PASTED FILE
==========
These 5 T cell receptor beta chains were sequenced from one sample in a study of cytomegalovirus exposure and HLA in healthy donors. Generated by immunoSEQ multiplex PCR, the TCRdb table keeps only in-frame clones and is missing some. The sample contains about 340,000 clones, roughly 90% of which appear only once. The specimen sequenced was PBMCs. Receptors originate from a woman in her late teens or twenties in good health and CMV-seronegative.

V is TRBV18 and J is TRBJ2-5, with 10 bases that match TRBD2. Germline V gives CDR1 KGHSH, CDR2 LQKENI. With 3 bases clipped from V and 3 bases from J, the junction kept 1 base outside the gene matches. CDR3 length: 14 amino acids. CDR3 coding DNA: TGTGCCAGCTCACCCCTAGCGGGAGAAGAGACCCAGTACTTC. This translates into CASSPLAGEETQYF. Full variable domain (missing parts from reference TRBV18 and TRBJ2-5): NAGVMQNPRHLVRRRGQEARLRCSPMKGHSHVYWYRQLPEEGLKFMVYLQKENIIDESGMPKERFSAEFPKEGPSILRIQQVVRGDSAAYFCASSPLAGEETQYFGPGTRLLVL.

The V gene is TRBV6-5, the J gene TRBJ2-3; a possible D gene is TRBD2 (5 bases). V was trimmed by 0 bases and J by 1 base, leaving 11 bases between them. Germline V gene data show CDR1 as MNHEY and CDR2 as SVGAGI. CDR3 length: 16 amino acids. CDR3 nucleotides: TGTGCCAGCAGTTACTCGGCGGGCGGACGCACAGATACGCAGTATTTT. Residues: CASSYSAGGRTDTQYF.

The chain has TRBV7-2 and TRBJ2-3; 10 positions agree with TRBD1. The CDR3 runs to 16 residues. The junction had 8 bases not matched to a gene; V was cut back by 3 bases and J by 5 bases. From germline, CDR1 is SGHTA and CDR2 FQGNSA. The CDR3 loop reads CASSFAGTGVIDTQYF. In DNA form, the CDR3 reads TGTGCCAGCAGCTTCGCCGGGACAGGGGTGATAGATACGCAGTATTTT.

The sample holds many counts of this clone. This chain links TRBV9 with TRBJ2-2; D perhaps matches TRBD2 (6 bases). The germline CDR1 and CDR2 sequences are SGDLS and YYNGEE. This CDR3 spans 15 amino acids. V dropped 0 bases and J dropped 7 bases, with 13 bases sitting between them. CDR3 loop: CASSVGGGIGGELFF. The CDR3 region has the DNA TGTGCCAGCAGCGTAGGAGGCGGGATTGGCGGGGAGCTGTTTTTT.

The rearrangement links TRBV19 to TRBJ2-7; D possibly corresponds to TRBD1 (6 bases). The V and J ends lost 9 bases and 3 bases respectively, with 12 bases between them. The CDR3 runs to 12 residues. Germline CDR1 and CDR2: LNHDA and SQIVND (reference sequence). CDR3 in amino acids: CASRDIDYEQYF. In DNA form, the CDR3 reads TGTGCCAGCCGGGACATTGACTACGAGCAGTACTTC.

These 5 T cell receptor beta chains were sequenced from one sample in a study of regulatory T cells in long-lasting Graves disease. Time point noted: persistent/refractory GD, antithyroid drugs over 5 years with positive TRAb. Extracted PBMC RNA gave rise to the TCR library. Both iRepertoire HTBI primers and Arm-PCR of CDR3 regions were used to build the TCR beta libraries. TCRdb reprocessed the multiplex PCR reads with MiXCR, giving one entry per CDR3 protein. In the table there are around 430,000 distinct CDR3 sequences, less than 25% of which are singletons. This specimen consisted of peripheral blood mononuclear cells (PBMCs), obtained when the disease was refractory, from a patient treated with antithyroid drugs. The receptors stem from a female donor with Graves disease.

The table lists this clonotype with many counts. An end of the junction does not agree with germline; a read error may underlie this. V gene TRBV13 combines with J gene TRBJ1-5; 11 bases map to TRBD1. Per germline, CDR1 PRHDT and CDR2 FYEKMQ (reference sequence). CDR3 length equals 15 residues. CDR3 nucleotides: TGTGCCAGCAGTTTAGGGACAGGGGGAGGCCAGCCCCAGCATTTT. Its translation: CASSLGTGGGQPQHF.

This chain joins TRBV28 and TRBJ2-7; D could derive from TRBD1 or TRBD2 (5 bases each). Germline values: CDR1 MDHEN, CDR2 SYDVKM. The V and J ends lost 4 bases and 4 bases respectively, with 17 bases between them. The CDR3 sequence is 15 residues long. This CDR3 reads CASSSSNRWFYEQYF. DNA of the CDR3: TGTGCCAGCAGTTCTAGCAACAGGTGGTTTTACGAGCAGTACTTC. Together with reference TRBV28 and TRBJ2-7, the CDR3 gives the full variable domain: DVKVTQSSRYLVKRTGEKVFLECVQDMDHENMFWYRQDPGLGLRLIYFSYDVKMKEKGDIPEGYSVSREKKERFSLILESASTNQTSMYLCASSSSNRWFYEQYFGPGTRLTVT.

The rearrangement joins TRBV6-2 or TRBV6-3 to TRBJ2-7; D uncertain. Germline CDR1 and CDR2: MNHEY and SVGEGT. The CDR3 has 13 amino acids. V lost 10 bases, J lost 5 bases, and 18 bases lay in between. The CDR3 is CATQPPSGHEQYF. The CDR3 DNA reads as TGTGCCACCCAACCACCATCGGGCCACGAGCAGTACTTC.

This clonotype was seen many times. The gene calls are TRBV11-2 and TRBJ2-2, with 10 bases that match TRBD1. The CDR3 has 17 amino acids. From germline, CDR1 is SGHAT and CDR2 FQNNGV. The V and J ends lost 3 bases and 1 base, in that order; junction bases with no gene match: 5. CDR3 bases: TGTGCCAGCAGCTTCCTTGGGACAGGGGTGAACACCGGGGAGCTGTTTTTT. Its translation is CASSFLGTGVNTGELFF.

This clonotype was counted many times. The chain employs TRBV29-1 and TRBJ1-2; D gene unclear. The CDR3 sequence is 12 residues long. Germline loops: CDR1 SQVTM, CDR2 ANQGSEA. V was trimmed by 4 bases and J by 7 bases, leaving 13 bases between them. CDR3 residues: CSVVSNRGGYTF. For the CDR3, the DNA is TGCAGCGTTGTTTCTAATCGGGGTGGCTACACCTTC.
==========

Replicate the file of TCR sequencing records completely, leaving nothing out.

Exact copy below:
These 5 T cell receptor beta chains were sequenced from one sample in a study of cytomegalovirus exposure and HLA in healthy donors. Generated by immunoSEQ multiplex PCR, the TCRdb table keeps only in-frame clones and is missing some. The sample contains about 340,000 clones, roughly 90% of which appear only once. The specimen sequenced was PBMCs. Receptors originate from a woman in her late teens or twenties in good health and CMV-seronegative.

V is TRBV18 and J is TRBJ2-5, with 10 bases that match TRBD2. Germline V gives CDR1 KGHSH, CDR2 LQKENI. With 3 bases clipped from V and 3 bases from J, the junction kept 1 base outside the gene matches. CDR3 length: 14 amino acids. CDR3 coding DNA: TGTGCCAGCTCACCCCTAGCGGGAGAAGAGACCCAGTACTTC. This translates into CASSPLAGEETQYF. Full variable domain (missing parts from reference TRBV18 and TRBJ2-5): NAGVMQNPRHLVRRRGQEARLRCSPMKGHSHVYWYRQLPEEGLKFMVYLQKENIIDESGMPKERFSAEFPKEGPSILRIQQVVRGDSAAYFCASSPLAGEETQYFGPGTRLLVL.

The V gene is TRBV6-5, the J gene TRBJ2-3; a possible D gene is TRBD2 (5 bases). V was trimmed by 0 bases and J by 1 base, leaving 11 bases between them. Germline V gene data show CDR1 as MNHEY and CDR2 as SVGAGI. CDR3 length: 16 amino acids. CDR3 nucleotides: TGTGCCAGCAGTTACTCGGCGGGCGGACGCACAGATACGCAGTATTTT. Residues: CASSYSAGGRTDTQYF.

The chain has TRBV7-2 and TRBJ2-3; 10 positions agree with TRBD1. The CDR3 runs to 16 residues. The junction had 8 bases not matched to a gene; V was cut back by 3 bases and J by 5 bases. From germline, CDR1 is SGHTA and CDR2 FQGNSA. The CDR3 loop reads CASSFAGTGVIDTQYF. In DNA form, the CDR3 reads TGTGCCAGCAGCTTCGCCGGGACAGGGGTGATAGATACGCAGTATTTT.

The sample holds many counts of this clone. This chain links TRBV9 with TRBJ2-2; D perhaps matches TRBD2 (6 bases). The germline CDR1 and CDR2 sequences are SGDLS and YYNGEE. This CDR3 spans 15 amino acids. V dropped 0 bases and J dropped 7 bases, with 13 bases sitting between them. CDR3 loop: CASSVGGGIGGELFF. The CDR3 region has the DNA TGTGCCAGCAGCGTAGGAGGCGGGATTGGCGGGGAGCTGTTTTTT.

The rearrangement links TRBV19 to TRBJ2-7; D possibly corresponds to TRBD1 (6 bases). The V and J ends lost 9 bases and 3 bases respectively, with 12 bases between them. The CDR3 runs to 12 residues. Germline CDR1 and CDR2: LNHDA and SQIVND (reference sequence). CDR3 in amino acids: CASRDIDYEQYF. In DNA form, the CDR3 reads TGTGCCAGCCGGGACATTGACTACGAGCAGTACTTC.

These 5 T cell receptor beta chains were sequenced from one sample in a study of regulatory T cells in long-lasting Graves disease. Time point noted: persistent/refractory GD, antithyroid drugs over 5 years with positive TRAb. Extracted PBMC RNA gave rise to the TCR library. Both iRepertoire HTBI primers and Arm-PCR of CDR3 regions were used to build the TCR beta libraries. TCRdb reprocessed the multiplex PCR reads with MiXCR, giving one entry per CDR3 protein. In the table there are around 430,000 distinct CDR3 sequences, less than 25% of which are singletons. This specimen consisted of peripheral blood mononuclear cells (PBMCs), obtained when the disease was refractory, from a patient treated with antithyroid drugs. The receptors stem from a female donor with Graves disease.

The table lists this clonotype with many counts. An end of the junction does not agree with germline; a read error may underlie this. V gene TRBV13 combines with J gene TRBJ1-5; 11 bases map to TRBD1. Per germline, CDR1 PRHDT and CDR2 FYEKMQ (reference sequence). CDR3 length equals 15 residues. CDR3 nucleotides: TGTGCCAGCAGTTTAGGGACAGGGGGAGGCCAGCCCCAGCATTTT. Its translation: CASSLGTGGGQPQHF.

This chain joins TRBV28 and TRBJ2-7; D could derive from TRBD1 or TRBD2 (5 bases each). Germline values: CDR1 MDHEN, CDR2 SYDVKM. The V and J ends lost 4 bases and 4 bases respectively, with 17 bases between them. The CDR3 sequence is 15 residues long. This CDR3 reads CASSSSNRWFYEQYF. DNA of the CDR3: TGTGCCAGCAGTTCTAGCAACAGGTGGTTTTACGAGCAGTACTTC. Together with reference TRBV28 and TRBJ2-7, the CDR3 gives the full variable domain: DVKVTQSSRYLVKRTGEKVFLECVQDMDHENMFWYRQDPGLGLRLIYFSYDVKMKEKGDIPEGYSVSREKKERFSLILESASTNQTSMYLCASSSSNRWFYEQYFGPGTRLTVT.

The rearrangement joins TRBV6-2 or TRBV6-3 to TRBJ2-7; D uncertain. Germline CDR1 and CDR2: MNHEY and SVGEGT. The CDR3 has 13 amino acids. V lost 10 bases, J lost 5 bases, and 18 bases lay in between. The CDR3 is CATQPPSGHEQYF. The CDR3 DNA reads as TGTGCCACCCAACCACCATCGGGCCACGAGCAGTACTTC.

This clonotype was seen many times. The gene calls are TRBV11-2 and TRBJ2-2, with 10 bases that match TRBD1. The CDR3 has 17 amino acids. From germline, CDR1 is SGHAT and CDR2 FQNNGV. The V and J ends lost 3 bases and 1 base, in that order; junction bases with no gene match: 5. CDR3 bases: TGTGCCAGCAGCTTCCTTGGGACAGGGGTGAACACCGGGGAGCTGTTTTTT. Its translation is CASSFLGTGVNTGELFF.

This clonotype was counted many times. The chain employs TRBV29-1 and TRBJ1-2; D gene unclear. The CDR3 sequence is 12 residues long. Germline loops: CDR1 SQVTM, CDR2 ANQGSEA. V was trimmed by 4 bases and J by 7 bases, leaving 13 bases between them. CDR3 residues: CSVVSNRGGYTF. For the CDR3, the DNA is TGCAGCGTTGTTTCTAATCGGGGTGGCTACACCTTC.